But has anything changed on iOS devices?  Does it have color management now?  I know that the iPhone displays are color calibrated (one thing Apple got right.  I just wish Android manufacturers would spend a few bucks and get the screens calibrated).  But does it have an accurate ICC profile on every phone?  If so, I'd imagine that Lightroom will do the color transformation for the device color space.  If not, again, I see little value in this app.  Not much point in doing anything (especially RAW conversions) on an uncalibrated device.

Ever hear of a company called Datacolor? Ever hear of their color calibration app for the iPhone or iPad? Guess not...

post #20 of 25
Quote:
Dumbest statement ever... Did Ansel Adams shoot in RAW? How much of his work is in color... Did he have to worry about CA, or dynamic range, or any of the variable of digital photography? Get a clue before opening your cake hole... The idea behind post-processing when shooting anything in RAW is important to anyone who shoots RAW... The second purpose of having this app is not for creating content but to fix slight imperfections and then send them off to a publisher or news paper, or some other purpose where a deadline is looming... Would you like a quick lesson on the difference between LR and PS as well?

 

And there I was equating RAW to undeveloped film.  And thinking that I wouldn't need to shoot in RAW if I wanted black and white images.  Thanks for the education.

post #21 of 25
Quote:
Originally Posted by sapporobabyrtrns View Post

Ever hear of a company called Datacolor? Ever hear of their color calibration app for the iPhone or iPad? Guess not...

 

I wasn't aware of it actually and after browsing their web site, I still can't quite make out whether I can use the Spyder scanner on iOS devices like I would on a monitor or whether the iOS calibration is software only like calibrating monitors visually on Windows.  If it uses the scanner, excellent.  I use the Eye-One display to calibrate my monitor and unfortunately, they have no hardware calibration either for Android devices or iOS devices - at least so far.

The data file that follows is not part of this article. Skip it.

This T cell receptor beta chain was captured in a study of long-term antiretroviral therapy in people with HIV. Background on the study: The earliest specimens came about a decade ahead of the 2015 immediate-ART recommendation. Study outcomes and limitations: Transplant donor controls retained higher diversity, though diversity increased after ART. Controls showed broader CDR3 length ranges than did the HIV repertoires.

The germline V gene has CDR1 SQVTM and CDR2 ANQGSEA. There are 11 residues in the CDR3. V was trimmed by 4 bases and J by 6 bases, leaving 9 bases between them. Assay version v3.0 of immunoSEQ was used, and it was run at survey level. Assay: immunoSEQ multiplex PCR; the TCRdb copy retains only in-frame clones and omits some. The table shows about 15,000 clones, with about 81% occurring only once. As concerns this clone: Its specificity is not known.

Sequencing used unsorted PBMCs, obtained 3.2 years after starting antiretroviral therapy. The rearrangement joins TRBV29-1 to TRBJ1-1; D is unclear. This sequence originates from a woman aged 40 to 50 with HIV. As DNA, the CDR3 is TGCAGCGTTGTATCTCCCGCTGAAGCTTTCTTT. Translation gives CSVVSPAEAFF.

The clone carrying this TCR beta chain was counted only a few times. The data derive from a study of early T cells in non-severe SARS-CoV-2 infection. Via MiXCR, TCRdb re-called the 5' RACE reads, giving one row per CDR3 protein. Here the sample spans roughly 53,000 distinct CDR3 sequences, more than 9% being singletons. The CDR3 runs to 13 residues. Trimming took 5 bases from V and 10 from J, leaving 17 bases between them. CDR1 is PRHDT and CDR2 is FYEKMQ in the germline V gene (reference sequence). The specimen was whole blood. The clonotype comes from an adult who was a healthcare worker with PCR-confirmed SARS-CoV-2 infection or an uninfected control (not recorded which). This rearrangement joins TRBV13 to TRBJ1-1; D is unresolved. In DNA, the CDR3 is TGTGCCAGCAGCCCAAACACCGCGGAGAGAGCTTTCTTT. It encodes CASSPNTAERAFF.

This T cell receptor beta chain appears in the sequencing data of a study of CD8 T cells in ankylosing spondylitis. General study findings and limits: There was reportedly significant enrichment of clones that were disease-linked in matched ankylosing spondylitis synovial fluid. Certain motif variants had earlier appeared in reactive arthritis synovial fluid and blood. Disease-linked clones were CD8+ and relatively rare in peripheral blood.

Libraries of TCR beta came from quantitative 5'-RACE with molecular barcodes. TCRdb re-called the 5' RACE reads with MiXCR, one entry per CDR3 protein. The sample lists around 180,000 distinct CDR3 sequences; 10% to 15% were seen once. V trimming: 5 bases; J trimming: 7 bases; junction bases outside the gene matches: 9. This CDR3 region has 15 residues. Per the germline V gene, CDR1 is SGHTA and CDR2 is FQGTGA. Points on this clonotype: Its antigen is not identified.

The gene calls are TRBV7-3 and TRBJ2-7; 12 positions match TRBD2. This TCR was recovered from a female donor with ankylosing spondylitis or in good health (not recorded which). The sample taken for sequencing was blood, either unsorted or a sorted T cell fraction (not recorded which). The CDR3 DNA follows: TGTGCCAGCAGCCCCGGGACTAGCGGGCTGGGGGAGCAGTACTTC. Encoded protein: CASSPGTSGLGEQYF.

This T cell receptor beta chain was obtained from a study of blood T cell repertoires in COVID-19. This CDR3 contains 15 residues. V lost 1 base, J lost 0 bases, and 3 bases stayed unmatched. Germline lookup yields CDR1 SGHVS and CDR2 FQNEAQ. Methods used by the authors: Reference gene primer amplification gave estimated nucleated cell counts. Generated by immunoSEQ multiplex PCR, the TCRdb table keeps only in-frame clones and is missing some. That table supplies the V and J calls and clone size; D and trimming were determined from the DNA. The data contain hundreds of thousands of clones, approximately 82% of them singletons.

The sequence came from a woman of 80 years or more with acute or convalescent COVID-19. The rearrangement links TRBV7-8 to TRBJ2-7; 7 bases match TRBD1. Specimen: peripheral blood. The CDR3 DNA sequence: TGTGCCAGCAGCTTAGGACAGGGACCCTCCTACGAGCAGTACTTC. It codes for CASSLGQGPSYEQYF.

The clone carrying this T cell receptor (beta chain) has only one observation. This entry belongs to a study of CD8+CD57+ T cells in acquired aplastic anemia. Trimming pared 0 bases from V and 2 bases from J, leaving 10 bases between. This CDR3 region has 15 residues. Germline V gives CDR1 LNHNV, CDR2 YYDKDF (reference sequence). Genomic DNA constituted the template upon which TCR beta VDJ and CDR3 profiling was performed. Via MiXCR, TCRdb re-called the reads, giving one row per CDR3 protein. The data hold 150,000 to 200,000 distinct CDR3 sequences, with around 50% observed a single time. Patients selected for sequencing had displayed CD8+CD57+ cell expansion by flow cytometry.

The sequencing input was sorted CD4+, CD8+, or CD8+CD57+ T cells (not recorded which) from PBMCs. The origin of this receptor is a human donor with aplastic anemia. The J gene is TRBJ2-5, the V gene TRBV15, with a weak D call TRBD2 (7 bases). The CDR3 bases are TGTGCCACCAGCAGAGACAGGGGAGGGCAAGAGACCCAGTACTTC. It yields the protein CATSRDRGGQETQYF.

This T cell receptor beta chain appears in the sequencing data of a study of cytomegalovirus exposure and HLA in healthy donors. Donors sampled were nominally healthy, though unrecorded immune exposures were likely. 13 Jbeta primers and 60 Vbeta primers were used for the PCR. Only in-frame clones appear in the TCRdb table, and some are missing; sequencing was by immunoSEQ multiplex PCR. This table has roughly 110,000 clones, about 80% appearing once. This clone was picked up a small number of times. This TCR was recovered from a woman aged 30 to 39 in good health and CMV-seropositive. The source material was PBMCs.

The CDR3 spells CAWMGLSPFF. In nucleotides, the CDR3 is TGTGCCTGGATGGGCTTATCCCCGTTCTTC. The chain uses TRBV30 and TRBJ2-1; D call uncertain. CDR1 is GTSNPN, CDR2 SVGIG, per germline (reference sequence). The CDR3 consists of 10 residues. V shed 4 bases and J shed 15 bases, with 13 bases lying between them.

post #22 of 25
Quote:
Originally Posted by os2baba View Post

 

I wasn't aware of it actually and after browsing their web site, I still can't quite make out whether I can use the Spyder scanner on iOS devices like I would on a monitor or whether the iOS calibration is software only like calibrating monitors visually on Windows.  If it uses the scanner, excellent.  I use the Eye-One display to calibrate my monitor and unfortunately, they have no hardware calibration either for Android devices or iOS devices - at least so far.

I use the Sypder 4 Pro setup on my iPad, MabBook Pro w/Retina display, and iPhone... It is pretty simple... Install a file, calibrate a screen.

post #23 of 25
Quote:
Originally Posted by os2baba View Post

 

And there I was equating RAW to undeveloped film.  And thinking that I wouldn't need to shoot in RAW if I wanted black and white images.  Thanks for the education.

Here's another tip for you... SilverEfx Pro by Google/NIK (was just NIK a few months ago). I shoot RAW in color and convert to B&W... You know, dynamic range and all, stuff that shooting analog sometimes can't recover...

post #24 of 25
Quote:
Originally Posted by sapporobabyrtrns View Post

Here's another tip for you... SilverEfx Pro by Google/NIK (was just NIK a few months ago). I shoot RAW in color and convert to B&W... You know, dynamic range and all, stuff that shooting analog sometimes can't recover...

 

Don't current digital sensors capture more dynamic range than any film ever could?

post #25 of 25
Quote:
Originally Posted by v5v View Post

 

Don't current digital sensors capture more dynamic range than any film ever could?

That was the point I was trying to make. I obviously did not accomplish my task... Regardless, the new digital cameras are able to retrieve detail that analog film cameras can recover... A good example are the auroras... Most people only see the hues of green, however there are darker colors, brown, purples, reds that are almost never seen. Reason being that they are not normally visible in light spectrum and unable to be captured by film. I shoot a Nikon D4, and was completely amazed to see colors that I had not seen before... As for os2bada's comment about B&W, I was trying to point out that film can't always capture the nuances and hidden detail that a digital camera can capture.